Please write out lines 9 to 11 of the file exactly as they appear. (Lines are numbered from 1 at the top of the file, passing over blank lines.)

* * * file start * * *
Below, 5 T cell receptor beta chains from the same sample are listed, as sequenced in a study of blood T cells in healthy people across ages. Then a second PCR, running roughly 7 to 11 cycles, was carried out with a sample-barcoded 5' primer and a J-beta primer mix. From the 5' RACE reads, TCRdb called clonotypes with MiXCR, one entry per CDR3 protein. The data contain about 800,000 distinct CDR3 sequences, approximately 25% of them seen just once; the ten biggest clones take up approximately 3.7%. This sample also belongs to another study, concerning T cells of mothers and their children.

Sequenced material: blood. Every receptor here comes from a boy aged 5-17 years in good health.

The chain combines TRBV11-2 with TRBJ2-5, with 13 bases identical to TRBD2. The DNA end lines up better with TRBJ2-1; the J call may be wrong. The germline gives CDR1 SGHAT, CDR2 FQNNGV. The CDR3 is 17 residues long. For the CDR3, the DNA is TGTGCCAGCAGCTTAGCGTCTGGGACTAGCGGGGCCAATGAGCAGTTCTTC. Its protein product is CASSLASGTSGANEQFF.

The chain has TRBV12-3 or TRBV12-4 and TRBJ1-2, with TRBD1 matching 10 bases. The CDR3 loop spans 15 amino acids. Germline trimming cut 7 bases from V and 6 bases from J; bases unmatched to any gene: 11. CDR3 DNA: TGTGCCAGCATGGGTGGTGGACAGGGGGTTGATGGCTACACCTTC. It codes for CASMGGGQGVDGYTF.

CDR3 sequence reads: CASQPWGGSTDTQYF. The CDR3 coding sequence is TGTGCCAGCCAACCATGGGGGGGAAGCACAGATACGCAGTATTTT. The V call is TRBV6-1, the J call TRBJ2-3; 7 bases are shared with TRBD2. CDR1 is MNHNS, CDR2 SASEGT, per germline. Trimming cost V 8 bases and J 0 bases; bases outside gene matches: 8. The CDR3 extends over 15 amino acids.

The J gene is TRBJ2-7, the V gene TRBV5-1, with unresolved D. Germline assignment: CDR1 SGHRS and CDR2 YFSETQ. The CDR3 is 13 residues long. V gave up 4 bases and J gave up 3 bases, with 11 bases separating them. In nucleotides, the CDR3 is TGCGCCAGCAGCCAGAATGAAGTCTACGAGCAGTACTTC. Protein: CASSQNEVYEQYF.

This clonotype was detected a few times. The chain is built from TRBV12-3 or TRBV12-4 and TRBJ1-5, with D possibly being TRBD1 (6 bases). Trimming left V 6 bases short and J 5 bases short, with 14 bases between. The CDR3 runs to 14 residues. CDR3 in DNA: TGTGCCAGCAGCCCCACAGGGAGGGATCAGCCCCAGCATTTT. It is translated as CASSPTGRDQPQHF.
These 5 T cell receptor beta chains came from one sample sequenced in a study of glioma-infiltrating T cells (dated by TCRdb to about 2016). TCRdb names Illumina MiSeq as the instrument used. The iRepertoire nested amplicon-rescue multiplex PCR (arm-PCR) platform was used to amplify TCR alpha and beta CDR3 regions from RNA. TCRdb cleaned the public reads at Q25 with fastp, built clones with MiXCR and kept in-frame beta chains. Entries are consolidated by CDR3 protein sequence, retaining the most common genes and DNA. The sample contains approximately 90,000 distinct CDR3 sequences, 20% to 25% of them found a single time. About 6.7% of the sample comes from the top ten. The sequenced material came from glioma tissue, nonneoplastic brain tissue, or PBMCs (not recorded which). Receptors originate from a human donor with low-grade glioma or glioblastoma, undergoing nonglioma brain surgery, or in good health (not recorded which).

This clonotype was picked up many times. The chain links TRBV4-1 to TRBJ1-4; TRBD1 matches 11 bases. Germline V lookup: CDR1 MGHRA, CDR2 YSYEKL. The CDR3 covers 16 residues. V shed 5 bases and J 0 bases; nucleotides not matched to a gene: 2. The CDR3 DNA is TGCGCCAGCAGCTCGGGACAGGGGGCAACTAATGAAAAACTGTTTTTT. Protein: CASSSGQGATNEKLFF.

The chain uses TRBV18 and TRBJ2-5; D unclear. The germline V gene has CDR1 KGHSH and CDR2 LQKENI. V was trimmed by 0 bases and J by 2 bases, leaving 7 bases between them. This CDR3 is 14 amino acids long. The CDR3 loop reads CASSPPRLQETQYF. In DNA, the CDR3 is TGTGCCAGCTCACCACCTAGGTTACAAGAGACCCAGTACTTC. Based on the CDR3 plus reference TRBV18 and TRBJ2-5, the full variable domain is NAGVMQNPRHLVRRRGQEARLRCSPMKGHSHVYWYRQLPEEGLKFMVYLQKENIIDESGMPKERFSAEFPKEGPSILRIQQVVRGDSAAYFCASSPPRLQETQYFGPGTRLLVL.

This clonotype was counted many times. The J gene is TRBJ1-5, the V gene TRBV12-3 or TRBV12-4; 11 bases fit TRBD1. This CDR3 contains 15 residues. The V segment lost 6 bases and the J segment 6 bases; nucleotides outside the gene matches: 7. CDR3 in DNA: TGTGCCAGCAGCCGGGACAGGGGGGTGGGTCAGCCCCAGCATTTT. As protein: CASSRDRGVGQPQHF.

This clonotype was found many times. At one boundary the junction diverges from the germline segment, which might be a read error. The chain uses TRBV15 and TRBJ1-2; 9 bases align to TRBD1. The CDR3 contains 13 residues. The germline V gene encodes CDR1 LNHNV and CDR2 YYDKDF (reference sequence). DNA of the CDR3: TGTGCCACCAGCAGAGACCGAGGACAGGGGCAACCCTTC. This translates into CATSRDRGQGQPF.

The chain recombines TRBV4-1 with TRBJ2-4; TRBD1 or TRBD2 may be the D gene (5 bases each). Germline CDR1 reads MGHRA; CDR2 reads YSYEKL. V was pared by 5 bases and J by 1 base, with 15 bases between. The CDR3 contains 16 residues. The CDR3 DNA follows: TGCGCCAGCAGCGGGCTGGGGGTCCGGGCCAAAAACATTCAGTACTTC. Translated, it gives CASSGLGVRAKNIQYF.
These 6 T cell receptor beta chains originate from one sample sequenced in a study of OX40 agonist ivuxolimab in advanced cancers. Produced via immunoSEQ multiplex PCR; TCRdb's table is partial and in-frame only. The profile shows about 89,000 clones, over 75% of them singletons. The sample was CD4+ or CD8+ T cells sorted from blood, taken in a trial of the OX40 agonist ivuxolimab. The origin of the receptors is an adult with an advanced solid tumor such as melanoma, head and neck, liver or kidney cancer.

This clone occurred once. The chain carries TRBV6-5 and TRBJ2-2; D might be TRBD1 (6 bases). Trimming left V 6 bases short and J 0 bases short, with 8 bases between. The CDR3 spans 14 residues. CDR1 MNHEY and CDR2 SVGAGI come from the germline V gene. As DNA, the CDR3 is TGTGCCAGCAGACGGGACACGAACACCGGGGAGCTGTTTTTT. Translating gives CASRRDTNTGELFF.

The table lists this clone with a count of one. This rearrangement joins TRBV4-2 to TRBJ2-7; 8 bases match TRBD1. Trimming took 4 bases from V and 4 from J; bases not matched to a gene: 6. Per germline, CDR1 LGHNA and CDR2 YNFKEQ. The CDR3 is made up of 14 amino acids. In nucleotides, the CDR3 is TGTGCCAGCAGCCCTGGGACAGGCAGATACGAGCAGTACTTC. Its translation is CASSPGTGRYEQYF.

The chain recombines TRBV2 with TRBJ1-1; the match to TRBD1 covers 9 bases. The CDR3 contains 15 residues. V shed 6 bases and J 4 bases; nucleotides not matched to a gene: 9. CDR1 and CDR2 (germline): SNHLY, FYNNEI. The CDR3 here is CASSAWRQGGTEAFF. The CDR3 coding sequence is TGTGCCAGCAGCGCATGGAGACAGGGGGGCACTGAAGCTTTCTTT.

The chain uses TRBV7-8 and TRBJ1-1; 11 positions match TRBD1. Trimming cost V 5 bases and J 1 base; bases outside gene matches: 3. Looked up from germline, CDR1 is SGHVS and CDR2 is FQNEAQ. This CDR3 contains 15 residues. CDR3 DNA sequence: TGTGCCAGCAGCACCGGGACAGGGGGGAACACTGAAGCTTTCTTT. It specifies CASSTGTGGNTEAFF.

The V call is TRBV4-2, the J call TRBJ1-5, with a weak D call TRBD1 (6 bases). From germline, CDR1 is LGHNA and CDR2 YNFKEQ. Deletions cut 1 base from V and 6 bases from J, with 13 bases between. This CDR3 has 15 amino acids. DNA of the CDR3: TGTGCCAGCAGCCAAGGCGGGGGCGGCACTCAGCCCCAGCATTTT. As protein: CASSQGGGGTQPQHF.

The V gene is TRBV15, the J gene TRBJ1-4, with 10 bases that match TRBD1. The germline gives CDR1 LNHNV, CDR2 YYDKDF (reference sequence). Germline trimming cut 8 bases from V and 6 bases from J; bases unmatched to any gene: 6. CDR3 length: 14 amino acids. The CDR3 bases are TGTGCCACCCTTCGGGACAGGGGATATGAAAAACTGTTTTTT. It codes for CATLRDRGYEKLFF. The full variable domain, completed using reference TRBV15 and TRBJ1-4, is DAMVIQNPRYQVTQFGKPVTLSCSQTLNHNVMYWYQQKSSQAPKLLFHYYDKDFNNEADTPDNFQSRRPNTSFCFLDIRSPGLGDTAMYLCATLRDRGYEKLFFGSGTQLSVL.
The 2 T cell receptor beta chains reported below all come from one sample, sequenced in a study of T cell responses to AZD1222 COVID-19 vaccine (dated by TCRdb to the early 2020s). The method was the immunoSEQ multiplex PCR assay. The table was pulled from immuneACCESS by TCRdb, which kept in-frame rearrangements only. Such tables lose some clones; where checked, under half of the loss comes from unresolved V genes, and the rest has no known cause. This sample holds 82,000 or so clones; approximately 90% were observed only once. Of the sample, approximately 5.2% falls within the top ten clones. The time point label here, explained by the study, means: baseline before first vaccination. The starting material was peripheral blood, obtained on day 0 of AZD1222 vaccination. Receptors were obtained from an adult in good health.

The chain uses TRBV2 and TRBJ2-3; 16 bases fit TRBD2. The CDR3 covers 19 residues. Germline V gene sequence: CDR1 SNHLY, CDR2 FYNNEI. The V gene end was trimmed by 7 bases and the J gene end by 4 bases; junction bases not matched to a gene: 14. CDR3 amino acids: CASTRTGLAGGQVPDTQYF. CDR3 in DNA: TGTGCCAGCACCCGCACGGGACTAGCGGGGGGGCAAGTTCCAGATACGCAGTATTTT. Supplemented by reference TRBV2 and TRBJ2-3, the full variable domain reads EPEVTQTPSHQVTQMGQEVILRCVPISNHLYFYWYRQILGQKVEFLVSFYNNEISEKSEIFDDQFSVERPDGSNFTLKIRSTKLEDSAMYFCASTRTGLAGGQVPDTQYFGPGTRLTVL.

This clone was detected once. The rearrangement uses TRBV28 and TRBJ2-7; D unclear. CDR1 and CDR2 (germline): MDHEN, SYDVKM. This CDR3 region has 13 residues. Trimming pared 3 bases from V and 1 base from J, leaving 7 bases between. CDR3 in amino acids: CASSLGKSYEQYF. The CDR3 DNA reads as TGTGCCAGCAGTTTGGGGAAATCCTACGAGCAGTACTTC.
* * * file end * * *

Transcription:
This clonotype was picked up many times. The chain links TRBV4-1 to TRBJ1-4; TRBD1 matches 11 bases. Germline V lookup: CDR1 MGHRA, CDR2 YSYEKL. The CDR3 covers 16 residues. V shed 5 bases and J 0 bases; nucleotides not matched to a gene: 2. The CDR3 DNA is TGCGCCAGCAGCTCGGGACAGGGGGCAACTAATGAAAAACTGTTTTTT. Protein: CASSSGQGATNEKLFF.

The chain uses TRBV18 and TRBJ2-5; D unclear. The germline V gene has CDR1 KGHSH and CDR2 LQKENI. V was trimmed by 0 bases and J by 2 bases, leaving 7 bases between them. This CDR3 is 14 amino acids long. The CDR3 loop reads CASSPPRLQETQYF. In DNA, the CDR3 is TGTGCCAGCTCACCACCTAGGTTACAAGAGACCCAGTACTTC. Based on the CDR3 plus reference TRBV18 and TRBJ2-5, the full variable domain is NAGVMQNPRHLVRRRGQEARLRCSPMKGHSHVYWYRQLPEEGLKFMVYLQKENIIDESGMPKERFSAEFPKEGPSILRIQQVVRGDSAAYFCASSPPRLQETQYFGPGTRLLVL.

This clonotype was counted many times. The J gene is TRBJ1-5, the V gene TRBV12-3 or TRBV12-4; 11 bases fit TRBD1. This CDR3 contains 15 residues. The V segment lost 6 bases and the J segment 6 bases; nucleotides outside the gene matches: 7. CDR3 in DNA: TGTGCCAGCAGCCGGGACAGGGGGGTGGGTCAGCCCCAGCATTTT. As protein: CASSRDRGVGQPQHF.